How Your Menstruation Cycle Affects Your Iron Levels
Iron is an essential mineral that our body needs to function optimally. One of its key functions is to transport oxygen throughout our tissues, meaning it helps give our body lots of energy to function daily. However, iron is especially important for menstruating woman. This is because most our body’s iron stores are found within our blood, meaning a women will lose some of these stores each month during her period.
Heavy Periods Can Lead to Low Iron Or Iron Deficiency
A heavy period can mean much more of these iron stores are being lost each month, increasing a woman’s iron needs and our risk of becoming iron deficient or anaemic. This is exactly why it is important for menstruating woman to be consuming enough iron within our diets.
Are Low Iron Symptoms Being Overlooked By Australian Women?
Iron deficiency has become extremely common in woman, with many becoming used to symptoms such as fatigue, weakness, dizziness and headaches. As a woman, it is extremely important to monitor your iron levels, as untreated iron deficiency can lead to more serious conditions such as iron-deficiency anaemia or pregnancy complications in the future. However, there are many strategies that we can use to help avoid this, with diet being one of them!
Eating To Increase Your Iron Levels
Iron can be found in two forms, heme and non-heme. Heme iron is typically found in animal products, such as meat, poultry and seafood. While non-heme iron is found in wholegrains, legumes, nuts, seeds and leafy greens. Many food products such as bread and cereals are also fortified with iron, meaning they have extra iron added to them during the production process. When trying to improve or maintain your iron levels, it is important to consider which type of iron you’re eating and what you’re eating it with. Our body absorbs heme iron much better than non-heme iron. Meaning if you are only consuming non-heme iron due to being a vegan/vegetarian or because of personal preference, then it is important that you are eating a large enough quantity and variety of these sources.
Similarly, iron is a very sensitive nutrient and its absorption in our body can be affected by other things we eat. Consuming calcium at the same time as an iron-rich meal can significantly reduce our body’s ability to absorb iron. Polyphenols are components found in some foods that can also decrease heme iron absorption. They are found in foods and beverages such as tea, coffee, wine, wholegrains, nuts, seeds and legumes.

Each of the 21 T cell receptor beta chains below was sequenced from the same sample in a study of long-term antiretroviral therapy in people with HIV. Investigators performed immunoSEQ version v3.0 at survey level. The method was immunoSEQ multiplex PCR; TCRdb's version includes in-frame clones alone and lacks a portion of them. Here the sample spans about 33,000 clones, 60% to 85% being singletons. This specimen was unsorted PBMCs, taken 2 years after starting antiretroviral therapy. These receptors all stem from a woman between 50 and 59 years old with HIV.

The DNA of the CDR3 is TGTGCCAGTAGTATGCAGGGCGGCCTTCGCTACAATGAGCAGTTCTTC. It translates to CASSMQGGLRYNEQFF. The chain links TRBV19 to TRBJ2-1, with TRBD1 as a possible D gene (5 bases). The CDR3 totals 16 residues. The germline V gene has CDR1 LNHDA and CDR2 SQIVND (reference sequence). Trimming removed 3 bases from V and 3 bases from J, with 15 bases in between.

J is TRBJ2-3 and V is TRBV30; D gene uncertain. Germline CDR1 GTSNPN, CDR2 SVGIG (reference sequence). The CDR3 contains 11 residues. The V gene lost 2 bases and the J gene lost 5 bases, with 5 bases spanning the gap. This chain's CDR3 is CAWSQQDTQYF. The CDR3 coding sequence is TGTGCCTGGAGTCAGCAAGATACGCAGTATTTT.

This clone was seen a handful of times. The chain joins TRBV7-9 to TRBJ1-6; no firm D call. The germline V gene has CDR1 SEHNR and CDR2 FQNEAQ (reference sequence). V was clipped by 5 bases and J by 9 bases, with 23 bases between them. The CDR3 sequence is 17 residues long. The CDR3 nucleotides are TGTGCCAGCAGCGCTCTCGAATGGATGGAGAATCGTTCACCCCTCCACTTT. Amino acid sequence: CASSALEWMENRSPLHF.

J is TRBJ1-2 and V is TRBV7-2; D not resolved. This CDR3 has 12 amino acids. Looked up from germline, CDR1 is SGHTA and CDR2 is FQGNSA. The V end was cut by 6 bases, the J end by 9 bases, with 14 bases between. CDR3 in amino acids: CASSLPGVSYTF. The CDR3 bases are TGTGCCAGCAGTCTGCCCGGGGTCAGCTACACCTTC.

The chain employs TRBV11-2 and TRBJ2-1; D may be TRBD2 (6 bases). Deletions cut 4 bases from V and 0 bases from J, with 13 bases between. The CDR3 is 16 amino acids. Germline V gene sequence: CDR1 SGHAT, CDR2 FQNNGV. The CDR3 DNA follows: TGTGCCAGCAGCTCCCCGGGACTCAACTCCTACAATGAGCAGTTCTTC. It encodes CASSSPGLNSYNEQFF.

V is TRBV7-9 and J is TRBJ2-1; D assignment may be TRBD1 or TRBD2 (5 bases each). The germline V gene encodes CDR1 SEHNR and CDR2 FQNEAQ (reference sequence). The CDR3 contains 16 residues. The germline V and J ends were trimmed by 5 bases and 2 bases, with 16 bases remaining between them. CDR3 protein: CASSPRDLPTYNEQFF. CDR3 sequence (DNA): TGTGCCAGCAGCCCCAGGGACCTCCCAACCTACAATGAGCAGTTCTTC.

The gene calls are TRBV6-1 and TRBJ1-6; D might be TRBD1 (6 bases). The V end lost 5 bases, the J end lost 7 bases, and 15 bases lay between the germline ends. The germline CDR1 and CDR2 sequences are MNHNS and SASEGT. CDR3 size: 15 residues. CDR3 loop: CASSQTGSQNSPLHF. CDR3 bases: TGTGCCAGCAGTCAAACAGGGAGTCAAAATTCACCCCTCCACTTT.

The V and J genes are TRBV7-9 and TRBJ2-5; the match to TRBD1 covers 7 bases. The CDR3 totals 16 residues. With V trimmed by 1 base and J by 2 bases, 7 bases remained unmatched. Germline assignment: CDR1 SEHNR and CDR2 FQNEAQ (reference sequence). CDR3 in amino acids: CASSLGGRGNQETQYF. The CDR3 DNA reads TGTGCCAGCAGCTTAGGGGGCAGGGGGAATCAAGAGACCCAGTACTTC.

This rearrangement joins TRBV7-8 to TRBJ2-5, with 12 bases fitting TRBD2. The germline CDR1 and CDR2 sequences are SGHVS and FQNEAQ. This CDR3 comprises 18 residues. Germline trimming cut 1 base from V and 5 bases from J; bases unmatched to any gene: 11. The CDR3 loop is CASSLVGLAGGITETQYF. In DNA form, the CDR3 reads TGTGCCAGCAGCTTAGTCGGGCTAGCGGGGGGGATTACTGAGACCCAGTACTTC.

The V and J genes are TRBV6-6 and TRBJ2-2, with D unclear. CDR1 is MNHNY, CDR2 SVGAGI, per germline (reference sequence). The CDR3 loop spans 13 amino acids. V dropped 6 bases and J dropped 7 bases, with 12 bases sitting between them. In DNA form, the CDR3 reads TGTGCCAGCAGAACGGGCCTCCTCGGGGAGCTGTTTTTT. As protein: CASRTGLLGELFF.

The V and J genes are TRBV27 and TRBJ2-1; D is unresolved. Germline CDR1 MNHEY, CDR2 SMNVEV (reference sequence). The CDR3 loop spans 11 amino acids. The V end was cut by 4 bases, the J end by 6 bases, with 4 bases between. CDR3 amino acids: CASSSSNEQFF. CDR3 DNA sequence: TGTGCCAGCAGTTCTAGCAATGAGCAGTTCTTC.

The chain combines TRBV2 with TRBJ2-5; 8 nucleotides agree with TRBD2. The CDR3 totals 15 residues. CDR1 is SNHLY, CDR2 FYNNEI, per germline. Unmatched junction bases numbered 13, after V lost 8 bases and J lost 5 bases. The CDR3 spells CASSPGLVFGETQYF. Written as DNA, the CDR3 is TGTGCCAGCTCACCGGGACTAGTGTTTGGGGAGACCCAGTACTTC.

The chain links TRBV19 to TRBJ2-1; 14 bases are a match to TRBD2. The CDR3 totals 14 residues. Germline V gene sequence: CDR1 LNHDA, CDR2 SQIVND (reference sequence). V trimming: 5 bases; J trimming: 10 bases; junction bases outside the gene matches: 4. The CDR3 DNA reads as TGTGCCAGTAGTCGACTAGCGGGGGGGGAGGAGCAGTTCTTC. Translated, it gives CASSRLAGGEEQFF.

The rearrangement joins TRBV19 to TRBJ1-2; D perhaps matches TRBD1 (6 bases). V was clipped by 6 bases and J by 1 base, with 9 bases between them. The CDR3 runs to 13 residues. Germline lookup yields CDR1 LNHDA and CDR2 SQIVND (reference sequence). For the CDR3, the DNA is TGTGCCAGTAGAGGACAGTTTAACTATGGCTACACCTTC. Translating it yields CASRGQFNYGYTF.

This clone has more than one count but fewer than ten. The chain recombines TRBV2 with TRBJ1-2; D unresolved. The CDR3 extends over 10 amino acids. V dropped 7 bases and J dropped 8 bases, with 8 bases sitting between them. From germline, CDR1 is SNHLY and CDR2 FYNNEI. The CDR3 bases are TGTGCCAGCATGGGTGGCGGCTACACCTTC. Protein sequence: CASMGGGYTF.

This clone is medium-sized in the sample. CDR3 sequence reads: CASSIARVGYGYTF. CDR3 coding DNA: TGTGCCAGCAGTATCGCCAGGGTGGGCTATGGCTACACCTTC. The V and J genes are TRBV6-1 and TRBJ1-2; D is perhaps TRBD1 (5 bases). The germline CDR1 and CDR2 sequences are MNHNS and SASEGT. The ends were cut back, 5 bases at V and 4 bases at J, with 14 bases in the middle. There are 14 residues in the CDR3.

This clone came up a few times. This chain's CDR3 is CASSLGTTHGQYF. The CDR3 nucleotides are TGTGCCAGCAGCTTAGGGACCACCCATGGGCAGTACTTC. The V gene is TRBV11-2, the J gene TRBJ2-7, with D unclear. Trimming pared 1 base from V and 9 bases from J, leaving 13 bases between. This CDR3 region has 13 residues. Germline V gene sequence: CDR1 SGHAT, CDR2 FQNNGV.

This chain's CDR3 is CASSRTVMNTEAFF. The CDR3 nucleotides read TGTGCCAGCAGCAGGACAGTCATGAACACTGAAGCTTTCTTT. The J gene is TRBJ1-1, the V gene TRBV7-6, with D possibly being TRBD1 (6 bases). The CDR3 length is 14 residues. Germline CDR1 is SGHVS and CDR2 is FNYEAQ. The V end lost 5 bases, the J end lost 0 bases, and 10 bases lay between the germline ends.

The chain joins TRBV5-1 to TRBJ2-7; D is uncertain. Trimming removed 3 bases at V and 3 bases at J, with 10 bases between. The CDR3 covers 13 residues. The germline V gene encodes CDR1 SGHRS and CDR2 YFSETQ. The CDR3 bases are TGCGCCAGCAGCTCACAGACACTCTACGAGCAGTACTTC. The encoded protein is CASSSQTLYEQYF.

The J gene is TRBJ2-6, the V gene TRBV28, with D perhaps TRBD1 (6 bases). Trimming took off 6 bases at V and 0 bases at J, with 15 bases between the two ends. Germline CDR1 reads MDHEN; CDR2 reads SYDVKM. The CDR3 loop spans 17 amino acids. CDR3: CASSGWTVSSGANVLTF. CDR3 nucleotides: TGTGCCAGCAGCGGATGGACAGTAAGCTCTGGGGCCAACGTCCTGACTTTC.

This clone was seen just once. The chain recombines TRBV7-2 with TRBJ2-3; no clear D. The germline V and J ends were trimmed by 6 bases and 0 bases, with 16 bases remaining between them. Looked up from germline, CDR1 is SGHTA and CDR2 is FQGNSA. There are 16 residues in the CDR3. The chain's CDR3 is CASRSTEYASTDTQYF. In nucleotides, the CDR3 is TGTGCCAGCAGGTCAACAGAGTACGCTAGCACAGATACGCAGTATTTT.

However, there are some nutrients that increase our body’s ability to absorb iron. Consuming foods rich in vitamin C such as oranges, strawberries, capsicum or tomatoes at the same time as iron-rich foods may help our body to absorb more of the iron from that meal.
What About An Iron Supplement?
Oral iron supplements can be extremely useful in treating iron deficiency, but should only be taken when advised by a health professional. High dose oral iron supplements may cause gastrointestinal discomfort. However, there are many new types of supplements becoming available on the market that may cause less discomfort. Taking an iron supplement with added vitamin c has also been shown to improve iron absorption. It is important to discuss iron supplementation with your doctor or dietitian to ensure you are taking the correct and most beneficial supplement for you.
What Women Need To Know About Managing Iron Levels
As dietitians, we understand that it may be overwhelming when trying to figure out how to improve your iron intake. Try these tips:
- Ensure you are consuming an iron source at each meal. This could be something like an iron fortified cereal at breakfast, chickpeas and spinach added to your sandwich for lunch (extra points if you use wholegrain bread!) and including some tofu, chicken or red meat into your dinner. Nuts, seeds and dried fruit make great iron rich snacks!
- Avoid consuming dairy, tea or coffee at the same time as your main meals. For example, you may want to wait 30 minuets after breakfast to have your morning coffee.
- Look at increasing your vitamin C intake by including lots of coloured fruit and vegetables with your meals.
- Speak to your doctor and dietitian if you are experiencing ongoing heavy periods, to ensure the best possible plan is created to preserve your iron stores and avoid deficiency.
- If necessary, discuss possible options for iron supplementation with your doctor or dietitian.
Author: Melanie McGrice – Advanced Accredited Practising Dietitian.
Melanie McGrice is a highly respected Australian dietitian, passionate about working with women to improve nutrition and dietary issues. Melanie is also the director of Nutrition Plus, a dietetic company which specialises in fertility, pregnancy and women’s health.